Camden deserves full police force
Given the current economic climate, everything comes down to money these days. It is a total shame that Camden's police force and fire department are not immune to the state's financial woes, as evidenced by the fact that 168 police officers and 67 firefighters have been laid off. To put these figures in perspective, that's close to half of the city's police force and a third of the city's fire department. Camden, like much of America, may be struggling with its budget, but this is one area they should not have cut.
Camden has the second-highest crime rate in the United States. As such, keeping a strong police force in Camden should be a top priority — if not the No. 1 priority. Likewise, a well-equipped and well-staffed fire department is indispensable in any city. That Camden's government had to take such drastic measures is incredibly disheartening.
Granted, the Camden government was wrestling with a $26.5 million budget gap. In such a situation, drastic cuts are absolutely necessary. However, there had to be a better way to do it than axing almost half the police force. We may not be privy to all of the intricacies of Camden's budgetary concerns, but we are aware of Camden's pressing crime problems. The safety of Camden's residents — of any city's residents, really — should always trump money-saving measures, no matter how dire the situation.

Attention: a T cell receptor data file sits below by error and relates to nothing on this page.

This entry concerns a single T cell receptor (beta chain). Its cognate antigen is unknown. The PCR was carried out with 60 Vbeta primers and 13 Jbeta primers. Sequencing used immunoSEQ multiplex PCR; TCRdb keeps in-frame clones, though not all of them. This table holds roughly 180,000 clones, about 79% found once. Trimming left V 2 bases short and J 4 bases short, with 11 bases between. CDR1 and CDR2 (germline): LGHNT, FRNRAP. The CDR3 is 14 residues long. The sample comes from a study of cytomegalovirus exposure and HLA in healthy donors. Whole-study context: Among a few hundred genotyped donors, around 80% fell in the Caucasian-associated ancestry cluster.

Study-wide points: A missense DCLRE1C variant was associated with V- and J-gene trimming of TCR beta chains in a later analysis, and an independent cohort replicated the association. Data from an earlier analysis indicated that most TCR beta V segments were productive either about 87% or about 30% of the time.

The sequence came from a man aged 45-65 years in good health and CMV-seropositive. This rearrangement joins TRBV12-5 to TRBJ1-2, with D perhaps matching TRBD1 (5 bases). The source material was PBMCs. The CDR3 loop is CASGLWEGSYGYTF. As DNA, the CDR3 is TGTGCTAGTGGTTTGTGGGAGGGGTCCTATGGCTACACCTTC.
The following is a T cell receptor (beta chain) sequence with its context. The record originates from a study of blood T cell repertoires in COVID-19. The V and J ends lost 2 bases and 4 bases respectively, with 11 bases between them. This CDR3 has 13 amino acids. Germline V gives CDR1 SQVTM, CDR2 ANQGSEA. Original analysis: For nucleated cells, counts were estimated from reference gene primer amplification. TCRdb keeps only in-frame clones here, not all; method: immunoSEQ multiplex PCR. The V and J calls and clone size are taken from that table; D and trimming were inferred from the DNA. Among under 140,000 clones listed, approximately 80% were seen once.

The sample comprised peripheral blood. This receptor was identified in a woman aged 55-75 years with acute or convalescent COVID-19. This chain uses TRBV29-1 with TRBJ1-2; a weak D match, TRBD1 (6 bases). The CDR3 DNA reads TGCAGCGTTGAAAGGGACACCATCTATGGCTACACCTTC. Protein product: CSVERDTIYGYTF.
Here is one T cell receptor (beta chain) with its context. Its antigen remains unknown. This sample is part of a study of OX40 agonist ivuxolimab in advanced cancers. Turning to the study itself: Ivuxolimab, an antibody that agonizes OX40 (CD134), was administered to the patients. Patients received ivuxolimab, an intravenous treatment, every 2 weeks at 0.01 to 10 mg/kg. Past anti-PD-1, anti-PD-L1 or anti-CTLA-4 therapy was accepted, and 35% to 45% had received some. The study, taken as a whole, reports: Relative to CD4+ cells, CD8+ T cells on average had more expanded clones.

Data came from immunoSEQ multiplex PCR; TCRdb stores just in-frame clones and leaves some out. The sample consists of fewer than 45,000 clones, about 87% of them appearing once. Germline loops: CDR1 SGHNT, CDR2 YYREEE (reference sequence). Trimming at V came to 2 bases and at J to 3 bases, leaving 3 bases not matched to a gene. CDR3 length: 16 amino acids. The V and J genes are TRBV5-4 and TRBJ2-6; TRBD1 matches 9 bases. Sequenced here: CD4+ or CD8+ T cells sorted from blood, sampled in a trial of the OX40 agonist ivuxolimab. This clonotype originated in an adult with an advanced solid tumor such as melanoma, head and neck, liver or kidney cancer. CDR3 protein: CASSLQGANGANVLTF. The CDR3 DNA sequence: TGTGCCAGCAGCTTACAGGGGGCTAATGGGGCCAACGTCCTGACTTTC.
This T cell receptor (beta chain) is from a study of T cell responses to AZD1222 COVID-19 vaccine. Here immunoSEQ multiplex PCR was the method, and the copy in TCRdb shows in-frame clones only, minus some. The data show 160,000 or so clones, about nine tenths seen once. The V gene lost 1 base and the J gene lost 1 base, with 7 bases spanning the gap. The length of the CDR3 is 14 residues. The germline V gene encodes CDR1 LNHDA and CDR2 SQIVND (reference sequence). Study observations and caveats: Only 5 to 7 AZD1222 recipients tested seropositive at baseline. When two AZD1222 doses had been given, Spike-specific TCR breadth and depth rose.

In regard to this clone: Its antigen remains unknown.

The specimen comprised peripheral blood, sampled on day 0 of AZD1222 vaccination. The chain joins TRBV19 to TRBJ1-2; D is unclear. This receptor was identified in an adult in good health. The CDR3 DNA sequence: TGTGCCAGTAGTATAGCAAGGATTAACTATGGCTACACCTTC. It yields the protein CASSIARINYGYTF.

Robert Corrales, a spokesman for Camden Mayor Dana Redd, made the claim, "We're still going to protect our residents. We'll shift our resources to be more efficient with what we have." We sincerely question these claims. Just how will the Camden government protect citizens without a large chunk of its police force and fire department? Even if they find a way to be more efficient with that they have, just how efficient can they be? The whole situation does not bode well for Camden, and that is arguably an understatement.
David Brown, a business owner in Camden, put it best: "I don't want to be a pessimist, but I can't be optimistic." In the city with the second-highest crime rate in the nation, how can one be optimistic after suffering such blows? Camden's government needs to figure out a way to reverse the loss of all of these invaluable men and women, and they need to do it soon. It is not fair to ask residents to continue feeling safe under the city's current conditions. Even if crime did not already plague Camden, its citizens should not have to bear the heavy burden placed upon their backs.